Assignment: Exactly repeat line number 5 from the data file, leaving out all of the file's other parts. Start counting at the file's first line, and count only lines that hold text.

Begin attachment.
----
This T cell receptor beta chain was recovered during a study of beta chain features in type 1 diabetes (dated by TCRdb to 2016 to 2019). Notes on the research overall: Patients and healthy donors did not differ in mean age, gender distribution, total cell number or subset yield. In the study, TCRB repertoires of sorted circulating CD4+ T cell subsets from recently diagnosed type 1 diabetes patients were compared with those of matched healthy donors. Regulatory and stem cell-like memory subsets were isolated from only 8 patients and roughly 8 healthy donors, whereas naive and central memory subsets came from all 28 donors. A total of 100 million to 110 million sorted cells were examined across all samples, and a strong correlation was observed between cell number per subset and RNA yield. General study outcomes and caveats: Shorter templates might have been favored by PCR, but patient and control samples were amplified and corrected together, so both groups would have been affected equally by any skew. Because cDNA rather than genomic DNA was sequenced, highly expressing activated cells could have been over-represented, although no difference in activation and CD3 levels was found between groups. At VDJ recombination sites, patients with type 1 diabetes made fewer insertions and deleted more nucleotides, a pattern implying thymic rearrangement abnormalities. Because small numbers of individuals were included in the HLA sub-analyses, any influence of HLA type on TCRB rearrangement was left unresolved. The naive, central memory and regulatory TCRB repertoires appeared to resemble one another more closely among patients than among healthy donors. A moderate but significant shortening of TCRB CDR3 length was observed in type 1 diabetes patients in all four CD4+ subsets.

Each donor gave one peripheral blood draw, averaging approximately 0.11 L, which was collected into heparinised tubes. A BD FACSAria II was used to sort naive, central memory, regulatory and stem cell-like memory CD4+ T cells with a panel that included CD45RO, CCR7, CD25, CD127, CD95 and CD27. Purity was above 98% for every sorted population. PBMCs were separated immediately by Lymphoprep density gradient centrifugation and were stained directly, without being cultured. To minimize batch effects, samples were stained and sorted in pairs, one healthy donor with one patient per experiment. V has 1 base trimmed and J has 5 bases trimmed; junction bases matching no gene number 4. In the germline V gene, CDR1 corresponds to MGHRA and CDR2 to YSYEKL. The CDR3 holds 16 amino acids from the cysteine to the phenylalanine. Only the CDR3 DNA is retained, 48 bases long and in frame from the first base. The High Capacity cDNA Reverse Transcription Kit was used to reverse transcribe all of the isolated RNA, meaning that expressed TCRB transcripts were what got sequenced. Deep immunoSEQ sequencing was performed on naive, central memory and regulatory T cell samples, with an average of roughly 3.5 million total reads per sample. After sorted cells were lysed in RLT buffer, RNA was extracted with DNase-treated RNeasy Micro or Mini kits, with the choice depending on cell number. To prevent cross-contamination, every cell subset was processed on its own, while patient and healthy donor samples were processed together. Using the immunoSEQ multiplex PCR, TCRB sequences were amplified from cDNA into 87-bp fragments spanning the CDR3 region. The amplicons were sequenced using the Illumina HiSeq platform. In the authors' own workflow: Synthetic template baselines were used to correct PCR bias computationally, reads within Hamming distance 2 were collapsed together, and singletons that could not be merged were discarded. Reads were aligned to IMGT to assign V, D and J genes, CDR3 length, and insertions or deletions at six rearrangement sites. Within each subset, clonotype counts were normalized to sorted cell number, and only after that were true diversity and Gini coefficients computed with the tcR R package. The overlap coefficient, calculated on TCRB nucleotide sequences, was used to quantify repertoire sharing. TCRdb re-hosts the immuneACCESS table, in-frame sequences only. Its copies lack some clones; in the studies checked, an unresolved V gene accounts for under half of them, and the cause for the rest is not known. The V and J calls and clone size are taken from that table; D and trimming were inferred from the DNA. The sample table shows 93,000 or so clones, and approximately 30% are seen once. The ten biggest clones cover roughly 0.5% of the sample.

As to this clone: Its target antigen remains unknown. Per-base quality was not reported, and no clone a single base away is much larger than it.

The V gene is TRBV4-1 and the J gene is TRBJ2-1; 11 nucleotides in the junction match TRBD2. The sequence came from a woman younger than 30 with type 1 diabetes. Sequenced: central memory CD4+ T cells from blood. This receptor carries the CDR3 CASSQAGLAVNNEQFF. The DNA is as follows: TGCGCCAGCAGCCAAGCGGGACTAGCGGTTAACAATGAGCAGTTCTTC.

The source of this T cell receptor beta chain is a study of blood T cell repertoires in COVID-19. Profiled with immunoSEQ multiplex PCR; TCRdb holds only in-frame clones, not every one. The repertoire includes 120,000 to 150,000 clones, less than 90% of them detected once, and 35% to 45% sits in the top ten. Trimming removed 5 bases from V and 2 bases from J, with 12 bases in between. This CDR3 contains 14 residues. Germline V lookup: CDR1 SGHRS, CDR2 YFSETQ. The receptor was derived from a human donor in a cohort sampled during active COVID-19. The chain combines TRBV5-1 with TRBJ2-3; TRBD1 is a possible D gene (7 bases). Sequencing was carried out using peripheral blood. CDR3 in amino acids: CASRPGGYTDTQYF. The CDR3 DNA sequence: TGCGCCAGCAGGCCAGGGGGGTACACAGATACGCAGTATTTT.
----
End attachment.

The source of this T cell receptor beta chain is a study of blood T cell repertoires in COVID-19. Profiled with immunoSEQ multiplex PCR; TCRdb holds only in-frame clones, not every one. The repertoire includes 120,000 to 150,000 clones, less than 90% of them detected once, and 35% to 45% sits in the top ten. Trimming removed 5 bases from V and 2 bases from J, with 12 bases in between. This CDR3 contains 14 residues. Germline V lookup: CDR1 SGHRS, CDR2 YFSETQ. The receptor was derived from a human donor in a cohort sampled during active COVID-19. The chain combines TRBV5-1 with TRBJ2-3; TRBD1 is a possible D gene (7 bases). Sequencing was carried out using peripheral blood. CDR3 in amino acids: CASRPGGYTDTQYF. The CDR3 DNA sequence: TGCGCCAGCAGGCCAGGGGGGTACACAGATACGCAGTATTTT.